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Lions Roar : November 2015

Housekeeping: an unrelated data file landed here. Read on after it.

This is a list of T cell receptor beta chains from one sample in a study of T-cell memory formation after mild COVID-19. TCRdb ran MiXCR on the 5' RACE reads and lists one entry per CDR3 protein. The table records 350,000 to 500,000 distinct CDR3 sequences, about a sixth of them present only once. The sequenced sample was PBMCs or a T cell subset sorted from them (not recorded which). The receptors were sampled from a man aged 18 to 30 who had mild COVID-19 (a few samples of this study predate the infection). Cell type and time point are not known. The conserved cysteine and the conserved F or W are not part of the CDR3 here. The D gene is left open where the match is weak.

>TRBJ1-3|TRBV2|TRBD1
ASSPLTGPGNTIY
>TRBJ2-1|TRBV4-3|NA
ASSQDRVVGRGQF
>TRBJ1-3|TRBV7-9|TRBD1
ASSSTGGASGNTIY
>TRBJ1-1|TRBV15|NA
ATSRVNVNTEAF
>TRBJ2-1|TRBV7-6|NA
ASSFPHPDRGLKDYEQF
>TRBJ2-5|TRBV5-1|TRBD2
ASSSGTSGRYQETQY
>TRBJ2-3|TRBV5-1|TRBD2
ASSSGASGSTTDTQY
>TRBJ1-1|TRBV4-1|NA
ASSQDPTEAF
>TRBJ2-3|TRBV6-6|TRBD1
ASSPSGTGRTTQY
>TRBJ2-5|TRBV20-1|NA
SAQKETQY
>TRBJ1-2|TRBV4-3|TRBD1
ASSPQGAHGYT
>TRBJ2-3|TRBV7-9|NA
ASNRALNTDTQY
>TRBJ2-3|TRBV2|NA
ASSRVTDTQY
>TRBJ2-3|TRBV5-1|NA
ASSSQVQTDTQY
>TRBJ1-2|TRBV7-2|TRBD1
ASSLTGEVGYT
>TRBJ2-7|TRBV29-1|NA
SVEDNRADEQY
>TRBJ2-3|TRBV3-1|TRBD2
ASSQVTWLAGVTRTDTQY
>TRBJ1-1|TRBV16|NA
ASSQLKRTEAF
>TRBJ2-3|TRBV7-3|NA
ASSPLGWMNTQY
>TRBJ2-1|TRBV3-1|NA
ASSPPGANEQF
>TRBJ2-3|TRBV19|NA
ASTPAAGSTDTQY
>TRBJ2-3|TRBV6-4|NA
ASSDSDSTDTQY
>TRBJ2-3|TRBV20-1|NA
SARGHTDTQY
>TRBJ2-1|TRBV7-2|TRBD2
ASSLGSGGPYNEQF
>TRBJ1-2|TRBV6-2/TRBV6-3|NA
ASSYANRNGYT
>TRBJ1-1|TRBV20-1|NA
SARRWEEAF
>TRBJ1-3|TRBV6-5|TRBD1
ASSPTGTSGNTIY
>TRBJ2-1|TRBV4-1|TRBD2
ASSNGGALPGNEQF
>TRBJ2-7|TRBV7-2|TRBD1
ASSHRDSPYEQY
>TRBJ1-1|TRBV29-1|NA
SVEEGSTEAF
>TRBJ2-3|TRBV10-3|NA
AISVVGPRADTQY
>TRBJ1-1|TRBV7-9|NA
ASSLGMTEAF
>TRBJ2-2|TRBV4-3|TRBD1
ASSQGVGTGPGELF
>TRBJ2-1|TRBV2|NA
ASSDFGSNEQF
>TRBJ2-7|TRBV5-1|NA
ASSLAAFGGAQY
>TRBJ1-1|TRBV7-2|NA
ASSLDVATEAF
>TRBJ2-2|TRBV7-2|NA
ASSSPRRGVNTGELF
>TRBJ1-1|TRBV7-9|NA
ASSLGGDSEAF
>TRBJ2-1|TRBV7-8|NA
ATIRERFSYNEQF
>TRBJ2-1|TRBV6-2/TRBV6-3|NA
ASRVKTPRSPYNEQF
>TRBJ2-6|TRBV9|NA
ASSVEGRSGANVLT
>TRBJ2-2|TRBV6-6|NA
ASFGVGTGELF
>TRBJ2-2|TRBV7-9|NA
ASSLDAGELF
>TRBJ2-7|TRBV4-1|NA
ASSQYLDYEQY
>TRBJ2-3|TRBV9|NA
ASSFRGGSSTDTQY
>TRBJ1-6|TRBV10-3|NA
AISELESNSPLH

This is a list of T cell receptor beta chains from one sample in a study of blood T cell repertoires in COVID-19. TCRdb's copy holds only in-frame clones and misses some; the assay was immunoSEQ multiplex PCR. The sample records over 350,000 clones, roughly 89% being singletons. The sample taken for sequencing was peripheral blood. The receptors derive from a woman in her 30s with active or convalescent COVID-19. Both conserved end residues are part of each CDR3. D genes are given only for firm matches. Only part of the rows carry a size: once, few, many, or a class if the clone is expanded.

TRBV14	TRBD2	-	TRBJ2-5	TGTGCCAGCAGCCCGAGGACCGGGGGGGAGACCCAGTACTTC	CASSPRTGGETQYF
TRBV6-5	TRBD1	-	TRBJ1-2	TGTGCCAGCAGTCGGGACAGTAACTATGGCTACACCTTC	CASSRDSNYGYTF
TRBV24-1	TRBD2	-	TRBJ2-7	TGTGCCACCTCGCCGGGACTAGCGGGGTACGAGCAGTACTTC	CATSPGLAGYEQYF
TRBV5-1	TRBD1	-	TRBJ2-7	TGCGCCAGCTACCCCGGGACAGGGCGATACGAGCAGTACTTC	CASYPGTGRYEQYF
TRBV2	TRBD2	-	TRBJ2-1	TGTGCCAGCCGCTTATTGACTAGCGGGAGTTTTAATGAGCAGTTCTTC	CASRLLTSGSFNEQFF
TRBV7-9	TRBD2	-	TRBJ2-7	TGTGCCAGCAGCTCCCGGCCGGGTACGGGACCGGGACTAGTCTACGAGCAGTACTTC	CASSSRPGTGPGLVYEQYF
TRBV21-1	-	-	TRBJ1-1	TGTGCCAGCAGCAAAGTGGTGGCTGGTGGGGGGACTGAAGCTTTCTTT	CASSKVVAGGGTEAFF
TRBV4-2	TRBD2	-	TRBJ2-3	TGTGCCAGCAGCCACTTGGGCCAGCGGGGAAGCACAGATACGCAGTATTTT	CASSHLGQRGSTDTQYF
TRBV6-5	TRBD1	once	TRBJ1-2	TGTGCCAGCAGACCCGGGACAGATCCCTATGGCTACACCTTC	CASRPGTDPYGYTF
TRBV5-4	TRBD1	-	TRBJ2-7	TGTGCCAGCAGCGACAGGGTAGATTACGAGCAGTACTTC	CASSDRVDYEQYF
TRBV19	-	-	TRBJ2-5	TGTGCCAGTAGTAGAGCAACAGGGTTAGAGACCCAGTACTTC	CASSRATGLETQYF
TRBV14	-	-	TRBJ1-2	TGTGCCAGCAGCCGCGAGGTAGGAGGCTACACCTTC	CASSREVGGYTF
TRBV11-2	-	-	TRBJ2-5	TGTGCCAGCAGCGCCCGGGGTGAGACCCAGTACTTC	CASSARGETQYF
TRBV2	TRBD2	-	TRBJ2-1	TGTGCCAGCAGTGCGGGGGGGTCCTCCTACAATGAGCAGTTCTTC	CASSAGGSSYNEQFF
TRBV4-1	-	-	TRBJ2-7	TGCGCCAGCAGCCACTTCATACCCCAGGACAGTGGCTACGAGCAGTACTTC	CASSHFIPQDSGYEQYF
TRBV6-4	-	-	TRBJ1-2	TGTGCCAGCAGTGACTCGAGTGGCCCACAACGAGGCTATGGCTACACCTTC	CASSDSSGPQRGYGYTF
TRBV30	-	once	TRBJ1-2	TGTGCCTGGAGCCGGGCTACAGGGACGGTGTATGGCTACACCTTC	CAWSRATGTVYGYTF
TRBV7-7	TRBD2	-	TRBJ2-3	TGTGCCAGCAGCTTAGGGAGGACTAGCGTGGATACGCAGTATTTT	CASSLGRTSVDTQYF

The Western Buddhist world, however it is, has to live with The Dharma Bums. I don’t have to live with it too much—people don’t talk to me much about it anymore. Jack was a novelist; he wasn’t a journalist. I am only one small model for the Japhy Ryder character. A lot of what Japhy Ryder does is fictional, but some of it is interestingly drawn on what Jack and I did together—the mountain-climbing scene is close. As a piece of writing, The Dharma Bums is not one of my favorite Kerouac novels. It was written too hastily, and you can see the haste. He just banged it together because his publisher said, “On the Road is doing so well, let’s have another novel right away.” Jack sort of got into that, so as a writer you have to be careful what your publisher needs. Turns out that On the Road is the all-time bestseller in the Kerouac oeuvre, and The Dharma Bums is the second best. I think On the Road is a very fine piece of work. The Subter- raneans is a wonderful book, and Dr. Sax is charming, a playful, youthful piece. Both of those I like better than The Dharma Bums. Can you talk about your relationship to the Beats? Was there any sense at the famous Six Gallery reading in 1955—where Allen Ginsberg first read “Howl” and you read “A Berry Feast”—that this was the beginning of a movement? There was already a movement. I was very much a student of the poet and essayist Kenneth Rexroth. He had an open seminar twice a month in his apartment out in the Avenues district of San Francisco. I got over there and listened to what Kenneth had to say. It was from Kenneth that I first heard discussion of labor unions, the anarchist movement, the his- tory of West Coast Communism. The circle of people around Kenneth were part of my continuous education in the history of the West Coast left. Kenneth in his earlier days had gone to all the early meetings of the Italian Working Men’s Circle on Potrero Hill. He had a lot of crazy opinions but also had very good insights. The first time I met Allen Ginsberg was at Rexroth’s house— Allen had just come up from Mexico. The first time I saw Ker- ouac was when Allen brought him to Rexroth’s place. Because Allen was living in Berkeley, I saw more and more of him. Ken- neth thought of both Jack and Allen as “talented jerks.” Was that his phrase or yours? I don’t remember. They weren’t quite grown up yet. What was your first exposure to Buddhism? I had a definite argument about the ethics of Christianity—or the absence of what I thought was ethics—in their inability to extend concern to non-human beings. That’s when I quit going to Sunday school—when I found out that our heifers that died couldn’t go to heaven. Then I learned somewhere that Buddhists and Hindus included all the different creatures in their moral concern, and I said, “Well, that’s for me!” The first big hit of East Asia that came to me was at the Seattle Art Museum, which had a wonderful collection of East Asian, Chinese, and Japanese landscape paintings. Looking at the Chinese and Japanese mountain landscapes, my thought was that they sure looked a lot like the Cascades in Washington. I also thought, “Gee, these guys really knew how to paint!” When you look at a European landscape, it might seem familiar if you live on the East Coast, but it was a very unfa- miliar landscape to me. East Asian painting covers a mountain landscape with ice and rocks and clouds that looks very much like the landscape of interior Washington. I ran into Buddhism again in college, partly through anthro- pology and world humanities courses, and partly through the presence of one Chinese gentleman who had been in the Amer- ican army in World War II and was going to Reed College on the GI Bill. He was an expert calligrapher in both Chinese and the Roman alphabet. After one semester at Indiana University studying linguis- tics, I went to Berkeley and started studying Chinese full-time. Then I went to Asia with the goal of studying with a Zen teacher. By that time, I had narrowed my territory to Zen Bud- dhism—its particular kinds of discipline, its poetry, and its heart. I managed to make my way to Japan and stayed there for twelve years. How were you embraced as a Westerner? As long as you speak the language and have good manners, you can go anywhere. At first they think you’re a little odd and then they get used to you. Were you in monasteries? I was partly in monasteries and partly living in a little place nearby. I had to do that because I needed to be able to look things up. They don’t have a library or a dictionary in a Zen monastery, so I had a place just a ten-minute walk away. To pay the rent I took on conversational English teaching jobs. Part of the time I was very much in the Buddhist world, but also I got to know Japanese intelligentsia and various European and American expat types, the bohemian subculture of western Japan. I learned a wide variety of Japanese that way: from Zen Buddhists, who speak the most learned and polite Japanese when they want to, all the way down to the dialect of the south- ern part of Kyoto, which has gambling and prostitution and bar zones. They have quite a vocabulary too. [Laughs] SHAMBHALA SUN NOVEMBER 2015 72